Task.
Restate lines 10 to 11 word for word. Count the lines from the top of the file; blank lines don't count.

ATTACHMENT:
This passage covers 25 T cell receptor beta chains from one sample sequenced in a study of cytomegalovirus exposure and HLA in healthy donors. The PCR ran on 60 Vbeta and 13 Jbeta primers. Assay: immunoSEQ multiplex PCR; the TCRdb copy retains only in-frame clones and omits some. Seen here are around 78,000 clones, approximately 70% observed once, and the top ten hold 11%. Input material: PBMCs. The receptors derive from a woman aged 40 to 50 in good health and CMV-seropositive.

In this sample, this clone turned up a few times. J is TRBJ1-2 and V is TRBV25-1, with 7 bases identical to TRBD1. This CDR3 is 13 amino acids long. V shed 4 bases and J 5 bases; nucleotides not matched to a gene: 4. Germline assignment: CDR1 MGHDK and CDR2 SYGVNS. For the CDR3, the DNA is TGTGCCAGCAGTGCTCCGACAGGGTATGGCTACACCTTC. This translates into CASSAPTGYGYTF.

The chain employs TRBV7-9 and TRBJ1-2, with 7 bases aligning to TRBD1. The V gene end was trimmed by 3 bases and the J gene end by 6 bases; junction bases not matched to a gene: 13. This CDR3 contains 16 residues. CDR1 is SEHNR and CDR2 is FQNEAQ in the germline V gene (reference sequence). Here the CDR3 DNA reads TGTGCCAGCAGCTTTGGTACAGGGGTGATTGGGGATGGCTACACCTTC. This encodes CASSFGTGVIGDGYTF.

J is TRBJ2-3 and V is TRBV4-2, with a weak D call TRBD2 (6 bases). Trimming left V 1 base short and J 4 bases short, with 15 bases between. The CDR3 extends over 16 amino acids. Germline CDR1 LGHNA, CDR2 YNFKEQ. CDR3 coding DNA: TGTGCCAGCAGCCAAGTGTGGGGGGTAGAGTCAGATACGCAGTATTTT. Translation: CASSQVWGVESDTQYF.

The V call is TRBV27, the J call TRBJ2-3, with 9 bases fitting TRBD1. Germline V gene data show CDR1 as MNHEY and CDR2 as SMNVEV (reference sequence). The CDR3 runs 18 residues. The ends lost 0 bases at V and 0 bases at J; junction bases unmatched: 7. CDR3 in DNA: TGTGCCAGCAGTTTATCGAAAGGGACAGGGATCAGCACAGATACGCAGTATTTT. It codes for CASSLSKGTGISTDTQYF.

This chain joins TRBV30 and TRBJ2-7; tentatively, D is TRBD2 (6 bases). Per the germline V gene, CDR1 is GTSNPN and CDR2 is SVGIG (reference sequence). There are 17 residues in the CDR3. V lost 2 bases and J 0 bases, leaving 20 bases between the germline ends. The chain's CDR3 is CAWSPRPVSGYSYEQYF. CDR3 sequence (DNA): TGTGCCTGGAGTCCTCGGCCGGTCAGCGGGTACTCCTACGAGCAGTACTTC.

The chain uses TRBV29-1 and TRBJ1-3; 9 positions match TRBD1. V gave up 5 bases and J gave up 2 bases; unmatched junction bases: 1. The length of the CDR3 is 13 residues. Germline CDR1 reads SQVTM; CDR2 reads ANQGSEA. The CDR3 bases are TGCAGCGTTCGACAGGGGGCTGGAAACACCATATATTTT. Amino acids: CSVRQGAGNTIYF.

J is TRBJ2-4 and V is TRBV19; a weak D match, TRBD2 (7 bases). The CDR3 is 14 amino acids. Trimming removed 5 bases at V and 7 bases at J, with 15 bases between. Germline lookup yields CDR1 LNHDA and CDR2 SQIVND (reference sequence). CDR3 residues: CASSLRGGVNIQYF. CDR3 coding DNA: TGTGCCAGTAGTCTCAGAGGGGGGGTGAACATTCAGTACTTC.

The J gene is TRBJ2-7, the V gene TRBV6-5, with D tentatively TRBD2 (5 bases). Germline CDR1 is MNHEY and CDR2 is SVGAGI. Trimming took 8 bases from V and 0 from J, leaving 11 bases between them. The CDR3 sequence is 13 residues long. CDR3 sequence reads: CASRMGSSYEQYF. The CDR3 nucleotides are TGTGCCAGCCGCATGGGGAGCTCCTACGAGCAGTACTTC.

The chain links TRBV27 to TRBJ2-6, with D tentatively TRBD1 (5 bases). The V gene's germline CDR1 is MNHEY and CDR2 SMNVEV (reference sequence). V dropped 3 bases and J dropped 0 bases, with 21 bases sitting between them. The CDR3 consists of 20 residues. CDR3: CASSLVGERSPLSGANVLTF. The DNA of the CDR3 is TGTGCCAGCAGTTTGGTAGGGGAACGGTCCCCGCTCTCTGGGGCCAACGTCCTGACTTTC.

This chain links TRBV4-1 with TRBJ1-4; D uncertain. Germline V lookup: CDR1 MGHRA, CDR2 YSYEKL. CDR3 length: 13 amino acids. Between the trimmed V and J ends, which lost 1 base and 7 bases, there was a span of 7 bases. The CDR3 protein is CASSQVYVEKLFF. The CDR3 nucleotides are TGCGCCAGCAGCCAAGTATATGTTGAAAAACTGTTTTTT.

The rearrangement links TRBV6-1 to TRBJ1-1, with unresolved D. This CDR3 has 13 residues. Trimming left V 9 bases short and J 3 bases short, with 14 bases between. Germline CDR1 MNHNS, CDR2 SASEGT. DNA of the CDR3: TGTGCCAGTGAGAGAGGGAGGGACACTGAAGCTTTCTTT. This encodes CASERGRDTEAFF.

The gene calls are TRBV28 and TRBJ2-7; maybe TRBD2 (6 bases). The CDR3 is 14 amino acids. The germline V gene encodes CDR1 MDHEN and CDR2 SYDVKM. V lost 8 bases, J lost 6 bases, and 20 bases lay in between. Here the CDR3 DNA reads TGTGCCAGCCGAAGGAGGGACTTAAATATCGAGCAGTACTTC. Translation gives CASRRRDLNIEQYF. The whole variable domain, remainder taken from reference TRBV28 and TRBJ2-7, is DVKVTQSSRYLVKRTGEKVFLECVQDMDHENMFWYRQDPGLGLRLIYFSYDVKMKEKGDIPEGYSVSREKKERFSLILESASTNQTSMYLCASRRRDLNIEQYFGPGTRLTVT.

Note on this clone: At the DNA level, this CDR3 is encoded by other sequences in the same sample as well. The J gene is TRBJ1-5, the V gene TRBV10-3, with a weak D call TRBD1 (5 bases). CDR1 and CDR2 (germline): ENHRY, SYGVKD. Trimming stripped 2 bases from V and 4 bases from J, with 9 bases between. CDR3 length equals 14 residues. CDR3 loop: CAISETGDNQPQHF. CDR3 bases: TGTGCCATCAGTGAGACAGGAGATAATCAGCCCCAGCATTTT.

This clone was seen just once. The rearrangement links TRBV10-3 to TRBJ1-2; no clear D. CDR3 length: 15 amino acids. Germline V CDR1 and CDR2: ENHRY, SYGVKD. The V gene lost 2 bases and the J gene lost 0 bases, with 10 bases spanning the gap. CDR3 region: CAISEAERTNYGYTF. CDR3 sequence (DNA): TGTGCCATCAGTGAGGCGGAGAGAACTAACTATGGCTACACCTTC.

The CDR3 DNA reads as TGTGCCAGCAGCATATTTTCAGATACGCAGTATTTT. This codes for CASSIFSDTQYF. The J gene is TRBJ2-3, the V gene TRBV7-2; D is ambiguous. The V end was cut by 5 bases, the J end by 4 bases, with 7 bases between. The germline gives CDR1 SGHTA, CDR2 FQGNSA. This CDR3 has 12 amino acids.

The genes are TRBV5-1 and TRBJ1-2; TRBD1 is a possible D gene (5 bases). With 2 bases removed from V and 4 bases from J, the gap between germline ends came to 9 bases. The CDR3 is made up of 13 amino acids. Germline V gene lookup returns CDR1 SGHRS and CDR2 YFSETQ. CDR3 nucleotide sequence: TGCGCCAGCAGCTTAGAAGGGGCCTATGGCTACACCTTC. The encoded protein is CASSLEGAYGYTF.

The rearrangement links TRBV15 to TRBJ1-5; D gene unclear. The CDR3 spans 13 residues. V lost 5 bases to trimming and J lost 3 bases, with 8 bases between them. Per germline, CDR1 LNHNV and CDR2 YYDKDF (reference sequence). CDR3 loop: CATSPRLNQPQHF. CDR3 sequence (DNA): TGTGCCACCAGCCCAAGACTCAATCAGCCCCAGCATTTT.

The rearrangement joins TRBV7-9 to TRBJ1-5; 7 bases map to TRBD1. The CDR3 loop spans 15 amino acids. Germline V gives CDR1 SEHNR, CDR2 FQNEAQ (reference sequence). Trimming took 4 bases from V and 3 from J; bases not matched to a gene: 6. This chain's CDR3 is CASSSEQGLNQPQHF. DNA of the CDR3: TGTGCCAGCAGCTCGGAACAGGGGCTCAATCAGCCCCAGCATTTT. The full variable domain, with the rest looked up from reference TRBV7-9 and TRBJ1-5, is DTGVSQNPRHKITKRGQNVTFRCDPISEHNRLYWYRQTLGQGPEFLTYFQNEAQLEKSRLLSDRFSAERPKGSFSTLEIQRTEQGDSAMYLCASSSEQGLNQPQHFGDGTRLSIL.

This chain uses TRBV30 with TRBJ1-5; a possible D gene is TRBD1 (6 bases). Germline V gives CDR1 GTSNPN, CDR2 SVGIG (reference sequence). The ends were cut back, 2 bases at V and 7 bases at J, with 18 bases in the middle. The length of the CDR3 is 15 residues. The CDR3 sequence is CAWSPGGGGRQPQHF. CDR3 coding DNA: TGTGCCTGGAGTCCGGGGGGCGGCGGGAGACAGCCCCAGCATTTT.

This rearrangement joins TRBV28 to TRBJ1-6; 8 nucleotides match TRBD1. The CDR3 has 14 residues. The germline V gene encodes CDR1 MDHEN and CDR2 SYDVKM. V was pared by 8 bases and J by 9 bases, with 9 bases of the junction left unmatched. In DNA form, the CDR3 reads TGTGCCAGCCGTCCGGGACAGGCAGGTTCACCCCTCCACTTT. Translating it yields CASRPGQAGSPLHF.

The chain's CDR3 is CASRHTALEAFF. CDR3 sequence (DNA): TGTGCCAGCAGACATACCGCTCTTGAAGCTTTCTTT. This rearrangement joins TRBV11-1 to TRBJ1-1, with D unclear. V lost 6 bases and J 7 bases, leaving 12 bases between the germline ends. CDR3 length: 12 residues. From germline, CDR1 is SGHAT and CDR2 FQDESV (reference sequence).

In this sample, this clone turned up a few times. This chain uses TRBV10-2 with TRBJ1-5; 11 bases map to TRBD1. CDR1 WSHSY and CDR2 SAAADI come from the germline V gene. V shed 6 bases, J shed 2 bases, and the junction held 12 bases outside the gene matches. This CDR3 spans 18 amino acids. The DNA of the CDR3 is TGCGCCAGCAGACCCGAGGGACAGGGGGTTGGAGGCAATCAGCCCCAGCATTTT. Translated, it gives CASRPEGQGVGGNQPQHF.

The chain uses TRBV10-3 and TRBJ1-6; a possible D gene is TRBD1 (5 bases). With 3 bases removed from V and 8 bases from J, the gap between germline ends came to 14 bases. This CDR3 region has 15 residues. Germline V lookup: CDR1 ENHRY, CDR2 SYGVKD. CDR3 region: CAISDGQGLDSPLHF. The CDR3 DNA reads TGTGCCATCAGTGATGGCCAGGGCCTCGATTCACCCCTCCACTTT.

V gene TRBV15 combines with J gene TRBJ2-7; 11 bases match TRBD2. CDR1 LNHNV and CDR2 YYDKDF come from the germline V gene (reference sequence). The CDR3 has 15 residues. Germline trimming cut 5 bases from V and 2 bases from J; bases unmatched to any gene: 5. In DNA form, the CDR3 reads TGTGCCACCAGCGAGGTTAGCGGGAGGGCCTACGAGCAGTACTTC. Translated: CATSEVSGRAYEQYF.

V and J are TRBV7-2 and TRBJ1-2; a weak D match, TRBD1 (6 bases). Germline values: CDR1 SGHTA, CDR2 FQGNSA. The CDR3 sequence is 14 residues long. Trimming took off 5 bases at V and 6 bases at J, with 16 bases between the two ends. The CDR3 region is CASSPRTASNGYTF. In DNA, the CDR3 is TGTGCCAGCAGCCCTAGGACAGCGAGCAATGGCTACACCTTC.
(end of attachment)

The chain links TRBV27 to TRBJ2-6, with D tentatively TRBD1 (5 bases). The V gene's germline CDR1 is MNHEY and CDR2 SMNVEV (reference sequence). V dropped 3 bases and J dropped 0 bases, with 21 bases sitting between them. The CDR3 consists of 20 residues. CDR3: CASSLVGERSPLSGANVLTF. The DNA of the CDR3 is TGTGCCAGCAGTTTGGTAGGGGAACGGTCCCCGCTCTCTGGGGCCAACGTCCTGACTTTC.

This chain links TRBV4-1 with TRBJ1-4; D uncertain. Germline V lookup: CDR1 MGHRA, CDR2 YSYEKL. CDR3 length: 13 amino acids. Between the trimmed V and J ends, which lost 1 base and 7 bases, there was a span of 7 bases. The CDR3 protein is CASSQVYVEKLFF. The CDR3 nucleotides are TGCGCCAGCAGCCAAGTATATGTTGAAAAACTGTTTTTT.